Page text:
Is Your Care Home At Risk From Underinsurance? They also noted that one in four firms had not made a material change to at least one Sum Insured in the last four years. The Sum Insured is the maximum amount of money that your insurance company could pay out in the event of a covered loss. With costs increasing in the construction industry, in raw materials as well as labour, checking your building sum insured is a great place to start.


A recent article, written by Aviva, one of our insurer partners has highlighted some startling figures on commercial insurance among businesses in the UK. Whilst your insurance may not be held by Aviva, the risks identified are likely to be reflected across many organisations and could be relevant to you and your care home. You might not be aware, but underinsurance is often seen amongst small to medium sized businesses, and the pandemic has only intensified the threat. The reason for this is that to ensure long term survival, many businesses made changes to their operating models, which have not been reflected in their insurance cover. According to Aviva’s data¹, only 20% of small and medium businesses had their policies changed in line with their new business models. This could mean that in the event of a claim, they may not receive the appropriate level of cover they now require, putting their business at unnecessary risk.


Further, they identified that 40% of clients with Business Interruption insurance did not have an adequately set indemnity period. This is the maximum length of time your insurance company is obligated to make payments to cover the losses insured under the policy. When the maximum indemnity period has been reached, then claim payments will cease. Business Interruption insurance covers your operational costs in the event of a crisis. If your business suffered a total loss claim, you need to consider how long you would need the cover to last whilst you rebuild or relocate. As a care home owner or operator, following a total loss event, the cover period required is likely to be long, as you’ll need to rebuild or refurbish your property. You will also need to relocate your residents whilst this is happening, which may also result in a temporary change in staffing and supplier requirements. When cover is not reviewed regularly and doesn’t reflect new operating models, your business may be at an increased risk from gaps in cover and underinsurance.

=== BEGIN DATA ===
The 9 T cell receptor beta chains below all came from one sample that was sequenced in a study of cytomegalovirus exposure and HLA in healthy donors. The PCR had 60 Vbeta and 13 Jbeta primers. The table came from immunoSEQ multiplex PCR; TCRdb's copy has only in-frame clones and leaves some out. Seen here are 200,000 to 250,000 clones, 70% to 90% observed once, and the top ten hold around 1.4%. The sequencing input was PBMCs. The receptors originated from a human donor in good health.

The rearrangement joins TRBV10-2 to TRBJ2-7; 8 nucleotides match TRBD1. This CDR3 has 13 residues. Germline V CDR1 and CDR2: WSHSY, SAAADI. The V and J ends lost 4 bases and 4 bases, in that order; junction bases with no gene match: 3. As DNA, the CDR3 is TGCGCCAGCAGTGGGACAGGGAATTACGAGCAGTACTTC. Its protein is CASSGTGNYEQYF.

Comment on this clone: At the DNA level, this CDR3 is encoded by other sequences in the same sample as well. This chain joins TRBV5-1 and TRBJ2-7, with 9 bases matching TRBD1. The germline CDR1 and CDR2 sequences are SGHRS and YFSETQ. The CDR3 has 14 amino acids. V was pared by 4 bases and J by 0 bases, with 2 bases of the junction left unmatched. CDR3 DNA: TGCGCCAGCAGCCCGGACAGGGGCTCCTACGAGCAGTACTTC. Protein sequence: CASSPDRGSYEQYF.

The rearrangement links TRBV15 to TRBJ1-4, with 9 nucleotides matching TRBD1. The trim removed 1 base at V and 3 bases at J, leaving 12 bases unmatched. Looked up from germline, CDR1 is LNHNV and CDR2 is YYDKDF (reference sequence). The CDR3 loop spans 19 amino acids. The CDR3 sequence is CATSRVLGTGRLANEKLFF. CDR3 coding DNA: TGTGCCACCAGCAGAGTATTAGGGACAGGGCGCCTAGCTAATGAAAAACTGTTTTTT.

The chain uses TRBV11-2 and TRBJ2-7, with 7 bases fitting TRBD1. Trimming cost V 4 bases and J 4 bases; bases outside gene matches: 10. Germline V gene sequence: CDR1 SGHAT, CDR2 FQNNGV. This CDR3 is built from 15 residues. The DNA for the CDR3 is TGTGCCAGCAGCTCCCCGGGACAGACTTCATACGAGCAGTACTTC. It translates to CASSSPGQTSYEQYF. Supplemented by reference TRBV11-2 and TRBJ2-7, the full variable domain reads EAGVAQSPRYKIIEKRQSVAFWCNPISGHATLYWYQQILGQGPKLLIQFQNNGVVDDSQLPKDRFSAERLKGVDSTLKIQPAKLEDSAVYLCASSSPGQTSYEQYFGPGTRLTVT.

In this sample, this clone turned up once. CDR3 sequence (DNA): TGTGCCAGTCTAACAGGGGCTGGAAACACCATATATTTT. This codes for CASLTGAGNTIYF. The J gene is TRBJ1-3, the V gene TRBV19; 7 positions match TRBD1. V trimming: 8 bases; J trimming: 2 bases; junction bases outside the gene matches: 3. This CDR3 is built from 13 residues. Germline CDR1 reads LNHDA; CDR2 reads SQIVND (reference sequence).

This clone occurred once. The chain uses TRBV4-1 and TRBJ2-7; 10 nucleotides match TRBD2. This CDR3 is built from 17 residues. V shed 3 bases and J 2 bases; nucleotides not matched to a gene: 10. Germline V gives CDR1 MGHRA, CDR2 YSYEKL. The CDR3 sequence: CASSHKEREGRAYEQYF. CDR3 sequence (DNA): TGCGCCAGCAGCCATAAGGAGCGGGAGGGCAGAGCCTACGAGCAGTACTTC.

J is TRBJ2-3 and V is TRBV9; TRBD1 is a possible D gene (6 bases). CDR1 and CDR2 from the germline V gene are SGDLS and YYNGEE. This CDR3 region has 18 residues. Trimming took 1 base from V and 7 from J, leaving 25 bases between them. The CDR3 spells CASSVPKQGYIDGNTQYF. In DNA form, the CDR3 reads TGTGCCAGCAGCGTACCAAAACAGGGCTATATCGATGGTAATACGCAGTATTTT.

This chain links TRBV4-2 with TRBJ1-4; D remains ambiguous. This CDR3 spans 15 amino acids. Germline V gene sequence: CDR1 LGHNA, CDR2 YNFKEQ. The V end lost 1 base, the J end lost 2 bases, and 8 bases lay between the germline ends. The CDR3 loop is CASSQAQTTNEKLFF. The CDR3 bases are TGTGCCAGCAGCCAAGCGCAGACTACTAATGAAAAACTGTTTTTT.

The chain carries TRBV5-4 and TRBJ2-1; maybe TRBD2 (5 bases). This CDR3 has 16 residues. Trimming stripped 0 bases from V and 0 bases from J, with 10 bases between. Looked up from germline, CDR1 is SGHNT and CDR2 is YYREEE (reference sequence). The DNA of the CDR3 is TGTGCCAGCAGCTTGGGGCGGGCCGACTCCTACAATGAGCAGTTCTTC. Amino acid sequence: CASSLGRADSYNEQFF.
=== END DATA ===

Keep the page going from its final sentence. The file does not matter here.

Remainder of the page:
what’s right for your business, bringing you peace of mind. We’re here to help you and your business succeed.

Barnes Commercial Insurance Broker 01480 272727

IS IT TIME TO REVIEW YOUR INSURANCE? There is no time like the present to take some time to review your insurance cover levels. With so much economic uncertainty driven by the pandemic and Brexit, we would advise making sure your risk management plans are firmly in place, which includes adequate insurance. You should talk to an experienced broker who can help you to take a look at the bigger picture and ensure that you have the right insurance in place for your specific needs. As an independent commercial broker, with access to a wide panel of A rated insurers, we can advise on

¹ Data is based on Aviva held small to medium sized business, excluding fleet November 2021 – modelling 80% of the account and extrapolating the total.

Specialist care home insurance We arrange tailored insurance programmes for care and nursing homes, hospices and domiciliary care providers, for both staff and business owners. Our extensive knowledge of the care market will help to ensure you have the right protection in place for now and, for the future. Secure robust cover that’s right for your business. CALL NOW FOR A QUOTE

01480 272727

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Let us help you to protect your business with a no obligation risk review today!

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Guidance on risk management solutions including H&S and HR /barnes-commercial

Barnes Commercial Insurance Broker is a trading style of Barnes Commercial Ltd which is authorised and regulated by the Financial Conduct Authority, FRN: 844370. Registered address: 3 Fenice Court, Phoenix Park, Eaton Socon, St Neots, Cambs, PE19 8EW. Registered in England and Wales. Registered number: 11909011.